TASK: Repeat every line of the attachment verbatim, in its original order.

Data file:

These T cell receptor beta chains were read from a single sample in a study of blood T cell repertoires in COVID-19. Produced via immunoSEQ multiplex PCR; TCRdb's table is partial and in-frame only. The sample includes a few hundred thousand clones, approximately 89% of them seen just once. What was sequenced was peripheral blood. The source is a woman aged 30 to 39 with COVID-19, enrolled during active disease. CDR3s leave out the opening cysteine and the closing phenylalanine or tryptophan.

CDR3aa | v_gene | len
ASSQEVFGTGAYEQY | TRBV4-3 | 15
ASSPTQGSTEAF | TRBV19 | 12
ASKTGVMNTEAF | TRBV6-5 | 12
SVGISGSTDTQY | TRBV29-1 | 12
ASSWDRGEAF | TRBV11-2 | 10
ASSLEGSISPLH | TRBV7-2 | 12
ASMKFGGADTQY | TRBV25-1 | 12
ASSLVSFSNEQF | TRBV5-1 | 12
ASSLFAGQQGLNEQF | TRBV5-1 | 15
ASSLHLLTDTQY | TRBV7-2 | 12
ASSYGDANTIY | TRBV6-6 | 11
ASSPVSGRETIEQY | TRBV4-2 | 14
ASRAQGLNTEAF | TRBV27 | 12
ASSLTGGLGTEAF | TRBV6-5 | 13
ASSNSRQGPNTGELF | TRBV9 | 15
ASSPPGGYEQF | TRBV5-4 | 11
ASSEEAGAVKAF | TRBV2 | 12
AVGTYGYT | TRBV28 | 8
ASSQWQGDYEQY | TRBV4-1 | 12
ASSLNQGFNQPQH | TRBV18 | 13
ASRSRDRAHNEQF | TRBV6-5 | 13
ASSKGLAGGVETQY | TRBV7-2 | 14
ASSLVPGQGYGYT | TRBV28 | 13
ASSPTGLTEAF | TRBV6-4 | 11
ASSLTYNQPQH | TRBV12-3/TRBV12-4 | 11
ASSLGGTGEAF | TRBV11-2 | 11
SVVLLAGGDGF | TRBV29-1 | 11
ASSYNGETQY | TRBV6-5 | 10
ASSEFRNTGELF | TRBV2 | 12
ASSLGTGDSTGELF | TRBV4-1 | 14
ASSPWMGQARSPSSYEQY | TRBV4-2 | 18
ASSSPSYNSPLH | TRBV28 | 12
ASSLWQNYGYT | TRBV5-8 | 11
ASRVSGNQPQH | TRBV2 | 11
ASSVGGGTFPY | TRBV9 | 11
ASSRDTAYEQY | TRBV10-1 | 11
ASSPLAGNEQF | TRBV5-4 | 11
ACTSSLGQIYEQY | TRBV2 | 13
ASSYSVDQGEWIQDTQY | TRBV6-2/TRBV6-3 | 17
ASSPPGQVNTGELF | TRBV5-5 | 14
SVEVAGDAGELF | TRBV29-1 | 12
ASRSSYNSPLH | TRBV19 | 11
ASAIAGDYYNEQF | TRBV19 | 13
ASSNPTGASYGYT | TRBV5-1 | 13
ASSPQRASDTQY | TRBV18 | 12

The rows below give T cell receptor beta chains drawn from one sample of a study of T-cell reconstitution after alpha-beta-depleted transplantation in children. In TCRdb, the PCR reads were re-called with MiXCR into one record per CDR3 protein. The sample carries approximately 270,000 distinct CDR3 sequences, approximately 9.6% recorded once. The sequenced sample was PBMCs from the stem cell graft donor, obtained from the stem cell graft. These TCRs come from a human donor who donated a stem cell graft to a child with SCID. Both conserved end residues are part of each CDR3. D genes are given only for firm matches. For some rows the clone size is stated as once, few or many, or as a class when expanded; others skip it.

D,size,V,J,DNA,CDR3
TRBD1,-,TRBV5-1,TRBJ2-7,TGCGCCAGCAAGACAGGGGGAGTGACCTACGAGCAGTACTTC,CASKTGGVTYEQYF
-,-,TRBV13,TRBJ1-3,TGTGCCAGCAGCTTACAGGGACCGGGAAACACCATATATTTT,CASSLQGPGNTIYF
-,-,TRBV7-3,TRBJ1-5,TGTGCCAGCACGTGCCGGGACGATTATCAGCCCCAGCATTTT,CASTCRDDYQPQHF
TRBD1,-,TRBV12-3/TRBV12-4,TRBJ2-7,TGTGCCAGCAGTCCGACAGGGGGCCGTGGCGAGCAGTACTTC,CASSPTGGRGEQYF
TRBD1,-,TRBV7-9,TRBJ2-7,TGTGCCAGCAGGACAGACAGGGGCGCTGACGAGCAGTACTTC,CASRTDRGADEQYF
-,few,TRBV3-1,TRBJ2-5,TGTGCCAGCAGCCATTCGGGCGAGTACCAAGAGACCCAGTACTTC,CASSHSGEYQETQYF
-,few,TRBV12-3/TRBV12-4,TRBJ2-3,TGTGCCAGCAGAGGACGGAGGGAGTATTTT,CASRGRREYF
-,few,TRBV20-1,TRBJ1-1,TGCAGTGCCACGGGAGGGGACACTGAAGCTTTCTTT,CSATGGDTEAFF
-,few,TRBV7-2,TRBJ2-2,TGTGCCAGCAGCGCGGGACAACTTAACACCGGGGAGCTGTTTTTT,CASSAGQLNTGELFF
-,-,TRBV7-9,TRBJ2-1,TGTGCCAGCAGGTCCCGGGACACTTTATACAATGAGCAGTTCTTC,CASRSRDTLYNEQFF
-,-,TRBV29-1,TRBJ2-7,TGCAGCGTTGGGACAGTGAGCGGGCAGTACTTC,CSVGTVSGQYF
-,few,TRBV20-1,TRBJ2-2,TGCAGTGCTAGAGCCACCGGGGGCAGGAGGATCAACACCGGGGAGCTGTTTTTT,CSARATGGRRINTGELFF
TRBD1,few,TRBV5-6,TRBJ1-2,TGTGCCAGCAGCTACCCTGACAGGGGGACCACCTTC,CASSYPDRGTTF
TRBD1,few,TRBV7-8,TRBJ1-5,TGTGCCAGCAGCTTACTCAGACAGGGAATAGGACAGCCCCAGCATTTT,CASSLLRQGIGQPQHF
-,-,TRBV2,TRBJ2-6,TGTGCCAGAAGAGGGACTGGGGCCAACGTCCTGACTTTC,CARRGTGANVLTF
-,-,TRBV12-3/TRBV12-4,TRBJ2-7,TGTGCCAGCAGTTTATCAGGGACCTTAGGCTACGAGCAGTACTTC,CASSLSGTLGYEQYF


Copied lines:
These T cell receptor beta chains were read from a single sample in a study of blood T cell repertoires in COVID-19. Produced via immunoSEQ multiplex PCR; TCRdb's table is partial and in-frame only. The sample includes a few hundred thousand clones, approximately 89% of them seen just once. What was sequenced was peripheral blood. The source is a woman aged 30 to 39 with COVID-19, enrolled during active disease. CDR3s leave out the opening cysteine and the closing phenylalanine or tryptophan.

CDR3aa | v_gene | len
ASSQEVFGTGAYEQY | TRBV4-3 | 15
ASSPTQGSTEAF | TRBV19 | 12
ASKTGVMNTEAF | TRBV6-5 | 12
SVGISGSTDTQY | TRBV29-1 | 12
ASSWDRGEAF | TRBV11-2 | 10
ASSLEGSISPLH | TRBV7-2 | 12
ASMKFGGADTQY | TRBV25-1 | 12
ASSLVSFSNEQF | TRBV5-1 | 12
ASSLFAGQQGLNEQF | TRBV5-1 | 15
ASSLHLLTDTQY | TRBV7-2 | 12
ASSYGDANTIY | TRBV6-6 | 11
ASSPVSGRETIEQY | TRBV4-2 | 14
ASRAQGLNTEAF | TRBV27 | 12
ASSLTGGLGTEAF | TRBV6-5 | 13
ASSNSRQGPNTGELF | TRBV9 | 15
ASSPPGGYEQF | TRBV5-4 | 11
ASSEEAGAVKAF | TRBV2 | 12
AVGTYGYT | TRBV28 | 8
ASSQWQGDYEQY | TRBV4-1 | 12
ASSLNQGFNQPQH | TRBV18 | 13
ASRSRDRAHNEQF | TRBV6-5 | 13
ASSKGLAGGVETQY | TRBV7-2 | 14
ASSLVPGQGYGYT | TRBV28 | 13
ASSPTGLTEAF | TRBV6-4 | 11
ASSLTYNQPQH | TRBV12-3/TRBV12-4 | 11
ASSLGGTGEAF | TRBV11-2 | 11
SVVLLAGGDGF | TRBV29-1 | 11
ASSYNGETQY | TRBV6-5 | 10
ASSEFRNTGELF | TRBV2 | 12
ASSLGTGDSTGELF | TRBV4-1 | 14
ASSPWMGQARSPSSYEQY | TRBV4-2 | 18
ASSSPSYNSPLH | TRBV28 | 12
ASSLWQNYGYT | TRBV5-8 | 11
ASRVSGNQPQH | TRBV2 | 11
ASSVGGGTFPY | TRBV9 | 11
ASSRDTAYEQY | TRBV10-1 | 11
ASSPLAGNEQF | TRBV5-4 | 11
ACTSSLGQIYEQY | TRBV2 | 13
ASSYSVDQGEWIQDTQY | TRBV6-2/TRBV6-3 | 17
ASSPPGQVNTGELF | TRBV5-5 | 14
SVEVAGDAGELF | TRBV29-1 | 12
ASRSSYNSPLH | TRBV19 | 11
ASAIAGDYYNEQF | TRBV19 | 13
ASSNPTGASYGYT | TRBV5-1 | 13
ASSPQRASDTQY | TRBV18 | 12

The rows below give T cell receptor beta chains drawn from one sample of a study of T-cell reconstitution after alpha-beta-depleted transplantation in children. In TCRdb, the PCR reads were re-called with MiXCR into one record per CDR3 protein. The sample carries approximately 270,000 distinct CDR3 sequences, approximately 9.6% recorded once. The sequenced sample was PBMCs from the stem cell graft donor, obtained from the stem cell graft. These TCRs come from a human donor who donated a stem cell graft to a child with SCID. Both conserved end residues are part of each CDR3. D genes are given only for firm matches. For some rows the clone size is stated as once, few or many, or as a class when expanded; others skip it.

D,size,V,J,DNA,CDR3
TRBD1,-,TRBV5-1,TRBJ2-7,TGCGCCAGCAAGACAGGGGGAGTGACCTACGAGCAGTACTTC,CASKTGGVTYEQYF
-,-,TRBV13,TRBJ1-3,TGTGCCAGCAGCTTACAGGGACCGGGAAACACCATATATTTT,CASSLQGPGNTIYF
-,-,TRBV7-3,TRBJ1-5,TGTGCCAGCACGTGCCGGGACGATTATCAGCCCCAGCATTTT,CASTCRDDYQPQHF
TRBD1,-,TRBV12-3/TRBV12-4,TRBJ2-7,TGTGCCAGCAGTCCGACAGGGGGCCGTGGCGAGCAGTACTTC,CASSPTGGRGEQYF
TRBD1,-,TRBV7-9,TRBJ2-7,TGTGCCAGCAGGACAGACAGGGGCGCTGACGAGCAGTACTTC,CASRTDRGADEQYF
-,few,TRBV3-1,TRBJ2-5,TGTGCCAGCAGCCATTCGGGCGAGTACCAAGAGACCCAGTACTTC,CASSHSGEYQETQYF
-,few,TRBV12-3/TRBV12-4,TRBJ2-3,TGTGCCAGCAGAGGACGGAGGGAGTATTTT,CASRGRREYF
-,few,TRBV20-1,TRBJ1-1,TGCAGTGCCACGGGAGGGGACACTGAAGCTTTCTTT,CSATGGDTEAFF
-,few,TRBV7-2,TRBJ2-2,TGTGCCAGCAGCGCGGGACAACTTAACACCGGGGAGCTGTTTTTT,CASSAGQLNTGELFF
-,-,TRBV7-9,TRBJ2-1,TGTGCCAGCAGGTCCCGGGACACTTTATACAATGAGCAGTTCTTC,CASRSRDTLYNEQFF
-,-,TRBV29-1,TRBJ2-7,TGCAGCGTTGGGACAGTGAGCGGGCAGTACTTC,CSVGTVSGQYF
-,few,TRBV20-1,TRBJ2-2,TGCAGTGCTAGAGCCACCGGGGGCAGGAGGATCAACACCGGGGAGCTGTTTTTT,CSARATGGRRINTGELFF
TRBD1,few,TRBV5-6,TRBJ1-2,TGTGCCAGCAGCTACCCTGACAGGGGGACCACCTTC,CASSYPDRGTTF
TRBD1,few,TRBV7-8,TRBJ1-5,TGTGCCAGCAGCTTACTCAGACAGGGAATAGGACAGCCCCAGCATTTT,CASSLLRQGIGQPQHF
-,-,TRBV2,TRBJ2-6,TGTGCCAGAAGAGGGACTGGGGCCAACGTCCTGACTTTC,CARRGTGANVLTF
-,-,TRBV12-3/TRBV12-4,TRBJ2-7,TGTGCCAGCAGTTTATCAGGGACCTTAGGCTACGAGCAGTACTTC,CASSLSGTLGYEQYF